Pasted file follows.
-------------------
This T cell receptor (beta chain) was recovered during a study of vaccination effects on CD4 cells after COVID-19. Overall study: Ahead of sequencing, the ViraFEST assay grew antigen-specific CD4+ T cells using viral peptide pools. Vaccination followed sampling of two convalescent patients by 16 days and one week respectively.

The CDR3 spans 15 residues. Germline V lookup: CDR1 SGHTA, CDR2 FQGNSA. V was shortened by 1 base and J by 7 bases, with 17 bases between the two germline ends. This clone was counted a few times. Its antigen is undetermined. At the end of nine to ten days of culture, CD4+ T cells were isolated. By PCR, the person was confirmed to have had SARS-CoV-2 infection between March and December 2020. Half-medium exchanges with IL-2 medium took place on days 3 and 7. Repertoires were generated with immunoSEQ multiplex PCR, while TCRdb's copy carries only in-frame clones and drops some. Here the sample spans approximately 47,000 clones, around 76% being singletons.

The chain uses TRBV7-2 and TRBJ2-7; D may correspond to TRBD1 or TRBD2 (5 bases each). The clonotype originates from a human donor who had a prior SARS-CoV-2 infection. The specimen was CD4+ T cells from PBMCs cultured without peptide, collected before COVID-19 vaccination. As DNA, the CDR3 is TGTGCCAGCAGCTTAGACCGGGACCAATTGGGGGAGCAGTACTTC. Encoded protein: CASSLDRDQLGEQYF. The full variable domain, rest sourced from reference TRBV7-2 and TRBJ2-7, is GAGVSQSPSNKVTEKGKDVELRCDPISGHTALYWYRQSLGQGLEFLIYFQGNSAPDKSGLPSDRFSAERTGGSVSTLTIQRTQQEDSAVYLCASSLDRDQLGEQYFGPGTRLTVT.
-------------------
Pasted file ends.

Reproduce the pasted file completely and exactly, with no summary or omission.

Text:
This T cell receptor (beta chain) was recovered during a study of vaccination effects on CD4 cells after COVID-19. Overall study: Ahead of sequencing, the ViraFEST assay grew antigen-specific CD4+ T cells using viral peptide pools. Vaccination followed sampling of two convalescent patients by 16 days and one week respectively.

The CDR3 spans 15 residues. Germline V lookup: CDR1 SGHTA, CDR2 FQGNSA. V was shortened by 1 base and J by 7 bases, with 17 bases between the two germline ends. This clone was counted a few times. Its antigen is undetermined. At the end of nine to ten days of culture, CD4+ T cells were isolated. By PCR, the person was confirmed to have had SARS-CoV-2 infection between March and December 2020. Half-medium exchanges with IL-2 medium took place on days 3 and 7. Repertoires were generated with immunoSEQ multiplex PCR, while TCRdb's copy carries only in-frame clones and drops some. Here the sample spans approximately 47,000 clones, around 76% being singletons.

The chain uses TRBV7-2 and TRBJ2-7; D may correspond to TRBD1 or TRBD2 (5 bases each). The clonotype originates from a human donor who had a prior SARS-CoV-2 infection. The specimen was CD4+ T cells from PBMCs cultured without peptide, collected before COVID-19 vaccination. As DNA, the CDR3 is TGTGCCAGCAGCTTAGACCGGGACCAATTGGGGGAGCAGTACTTC. Encoded protein: CASSLDRDQLGEQYF. The full variable domain, rest sourced from reference TRBV7-2 and TRBJ2-7, is GAGVSQSPSNKVTEKGKDVELRCDPISGHTALYWYRQSLGQGLEFLIYFQGNSAPDKSGLPSDRFSAERTGGSVSTLTIQRTQQEDSAVYLCASSLDRDQLGEQYFGPGTRLTVT.